This well configuration is by far the most popular across the country. It is also among the easiest to work with when installing a hand well pump.
The blue cap you see here is an example of what is commonly referred to as a “turtle” because of its unique shape. This well cap type has a bump-out which covers a conduit through which the electrical wires for the submersible pump parts travel from the source.
Turtles are made from plastic, zinc, aluminum and cast iron. Some have side-bolts which clamp the turtle to the well casing, and some screw from the top, into a ring with threaded holes.
The water pipe comes up from the submersible pump and exits through the side-wall of the well casing, underground below the frost line.
The pipe exits the casing, through a structural (and removable) elbow called a pitless adaptor, which carries the weight of the pump, the pipe, and the water in the pipe.
Well pump pitless adapters vary in size, however there is usually room for a backup hand well pump system to fit in casings which are 4 inches and larger.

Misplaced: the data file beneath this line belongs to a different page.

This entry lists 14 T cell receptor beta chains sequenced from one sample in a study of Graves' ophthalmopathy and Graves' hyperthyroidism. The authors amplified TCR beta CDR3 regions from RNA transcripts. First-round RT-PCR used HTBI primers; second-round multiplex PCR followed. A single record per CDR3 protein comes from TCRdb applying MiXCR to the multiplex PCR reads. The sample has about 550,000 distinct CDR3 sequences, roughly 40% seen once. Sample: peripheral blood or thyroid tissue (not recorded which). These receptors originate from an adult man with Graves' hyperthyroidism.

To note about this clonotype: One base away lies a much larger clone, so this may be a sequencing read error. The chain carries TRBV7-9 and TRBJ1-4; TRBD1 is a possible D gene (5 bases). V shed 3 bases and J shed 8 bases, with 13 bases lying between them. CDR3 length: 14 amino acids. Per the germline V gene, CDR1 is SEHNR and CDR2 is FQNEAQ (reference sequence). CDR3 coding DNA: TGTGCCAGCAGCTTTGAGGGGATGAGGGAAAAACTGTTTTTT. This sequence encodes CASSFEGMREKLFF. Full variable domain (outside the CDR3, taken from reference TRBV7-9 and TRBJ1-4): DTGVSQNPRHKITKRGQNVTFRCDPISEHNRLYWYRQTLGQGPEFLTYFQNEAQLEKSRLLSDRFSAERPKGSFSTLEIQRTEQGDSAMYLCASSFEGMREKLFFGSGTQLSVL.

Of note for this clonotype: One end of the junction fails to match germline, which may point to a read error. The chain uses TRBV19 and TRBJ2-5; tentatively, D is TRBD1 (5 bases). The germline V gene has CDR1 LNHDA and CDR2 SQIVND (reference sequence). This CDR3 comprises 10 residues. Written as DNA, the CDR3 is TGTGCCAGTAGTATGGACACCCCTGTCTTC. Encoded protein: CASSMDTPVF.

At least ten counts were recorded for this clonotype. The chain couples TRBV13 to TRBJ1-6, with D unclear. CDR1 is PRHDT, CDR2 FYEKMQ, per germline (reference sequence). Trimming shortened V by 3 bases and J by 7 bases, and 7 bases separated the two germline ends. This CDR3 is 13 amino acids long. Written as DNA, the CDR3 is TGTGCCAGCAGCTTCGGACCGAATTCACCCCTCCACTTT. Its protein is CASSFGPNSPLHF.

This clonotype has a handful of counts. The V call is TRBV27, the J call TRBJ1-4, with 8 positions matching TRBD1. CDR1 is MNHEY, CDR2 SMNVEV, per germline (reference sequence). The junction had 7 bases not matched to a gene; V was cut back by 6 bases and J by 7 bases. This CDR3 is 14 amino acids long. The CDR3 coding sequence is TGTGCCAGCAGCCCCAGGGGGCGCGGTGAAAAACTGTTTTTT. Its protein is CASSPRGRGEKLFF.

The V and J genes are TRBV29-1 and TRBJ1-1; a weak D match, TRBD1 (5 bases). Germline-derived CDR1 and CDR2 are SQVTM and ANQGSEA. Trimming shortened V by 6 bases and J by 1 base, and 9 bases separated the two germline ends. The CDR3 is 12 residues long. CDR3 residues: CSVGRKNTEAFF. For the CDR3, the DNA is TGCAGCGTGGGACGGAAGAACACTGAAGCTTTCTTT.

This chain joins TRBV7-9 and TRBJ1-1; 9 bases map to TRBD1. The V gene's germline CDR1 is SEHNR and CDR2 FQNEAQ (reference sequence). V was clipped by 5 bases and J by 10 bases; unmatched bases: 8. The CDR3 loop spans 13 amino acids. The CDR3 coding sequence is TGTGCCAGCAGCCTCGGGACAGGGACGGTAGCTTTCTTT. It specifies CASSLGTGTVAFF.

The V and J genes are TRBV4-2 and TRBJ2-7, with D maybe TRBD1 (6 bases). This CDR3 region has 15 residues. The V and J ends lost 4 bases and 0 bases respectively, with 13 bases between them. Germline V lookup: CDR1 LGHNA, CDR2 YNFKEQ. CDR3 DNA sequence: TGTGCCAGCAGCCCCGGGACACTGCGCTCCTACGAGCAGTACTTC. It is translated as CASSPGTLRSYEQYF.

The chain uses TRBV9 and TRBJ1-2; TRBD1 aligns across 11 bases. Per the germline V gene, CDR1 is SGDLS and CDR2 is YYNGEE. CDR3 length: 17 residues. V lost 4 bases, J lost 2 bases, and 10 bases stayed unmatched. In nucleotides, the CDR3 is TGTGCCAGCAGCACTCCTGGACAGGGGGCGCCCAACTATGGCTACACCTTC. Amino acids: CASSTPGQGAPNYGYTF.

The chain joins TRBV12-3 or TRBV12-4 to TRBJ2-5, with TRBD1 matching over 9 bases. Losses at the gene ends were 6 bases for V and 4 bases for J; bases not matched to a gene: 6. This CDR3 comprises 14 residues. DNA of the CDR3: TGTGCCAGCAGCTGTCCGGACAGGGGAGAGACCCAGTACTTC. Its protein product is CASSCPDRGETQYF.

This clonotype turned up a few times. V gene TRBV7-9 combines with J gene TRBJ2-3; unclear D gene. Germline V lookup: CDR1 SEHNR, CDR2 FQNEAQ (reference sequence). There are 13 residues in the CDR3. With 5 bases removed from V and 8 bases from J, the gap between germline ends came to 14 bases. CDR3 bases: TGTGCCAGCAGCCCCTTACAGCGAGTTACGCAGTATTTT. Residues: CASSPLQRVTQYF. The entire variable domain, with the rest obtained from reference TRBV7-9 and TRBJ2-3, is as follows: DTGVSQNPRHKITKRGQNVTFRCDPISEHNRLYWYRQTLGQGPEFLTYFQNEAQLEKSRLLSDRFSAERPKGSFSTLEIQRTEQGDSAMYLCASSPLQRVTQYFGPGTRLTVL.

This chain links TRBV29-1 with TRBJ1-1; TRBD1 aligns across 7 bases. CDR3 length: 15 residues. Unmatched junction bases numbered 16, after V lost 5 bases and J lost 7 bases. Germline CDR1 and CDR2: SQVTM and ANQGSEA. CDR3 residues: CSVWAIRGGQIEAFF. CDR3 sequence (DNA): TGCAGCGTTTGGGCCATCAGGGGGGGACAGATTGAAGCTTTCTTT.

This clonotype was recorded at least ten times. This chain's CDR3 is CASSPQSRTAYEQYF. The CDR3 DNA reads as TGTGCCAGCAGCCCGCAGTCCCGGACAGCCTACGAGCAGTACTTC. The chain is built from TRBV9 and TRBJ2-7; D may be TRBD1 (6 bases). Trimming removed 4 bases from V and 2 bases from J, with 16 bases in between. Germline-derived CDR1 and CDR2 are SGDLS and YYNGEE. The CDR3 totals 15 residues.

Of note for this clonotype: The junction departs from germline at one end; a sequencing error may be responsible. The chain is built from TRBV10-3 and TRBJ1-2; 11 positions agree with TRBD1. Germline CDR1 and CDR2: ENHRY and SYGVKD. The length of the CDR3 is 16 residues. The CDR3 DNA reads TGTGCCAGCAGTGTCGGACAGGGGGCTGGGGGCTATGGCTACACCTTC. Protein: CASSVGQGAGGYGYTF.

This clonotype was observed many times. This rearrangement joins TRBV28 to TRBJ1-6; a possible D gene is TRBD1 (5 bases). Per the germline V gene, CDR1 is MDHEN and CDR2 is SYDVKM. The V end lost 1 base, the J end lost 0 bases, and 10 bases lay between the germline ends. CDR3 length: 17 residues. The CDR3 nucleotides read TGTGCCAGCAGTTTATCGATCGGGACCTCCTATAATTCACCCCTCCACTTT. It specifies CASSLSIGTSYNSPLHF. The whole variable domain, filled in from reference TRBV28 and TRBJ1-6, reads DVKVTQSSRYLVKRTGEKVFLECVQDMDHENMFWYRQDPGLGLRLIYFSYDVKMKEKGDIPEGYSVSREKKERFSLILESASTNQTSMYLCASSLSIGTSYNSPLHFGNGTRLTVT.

If FloJak is being installed temporarily using the hanging bracket and well-bonnet, then the turtle is removed to open the well casing. Installation of submersible pump parts is easy and straightforward.
For permanent installations, our hand well pumps all have options for sealing the well casing.
If a FloJak hand well pump is being installed permanently, then a common well-seal may be used. A well seal is an expandable plug which fits tightly into the top of the well casing while gripping FloJak securely.
Well seals are available with multiple holes to accommodate FloJak (1.25” schedule 40) and the wires coming up through the conduit. When using a well seal like the one shown here, the electrical wires loop over and go down through one of the available holes, and are often covered by protective flex conduit.
Well seals are available in 4”, 5”, 6” and 8” diameters which fit the ID of the casing. They are available as solid seals or split seals for easy assembly.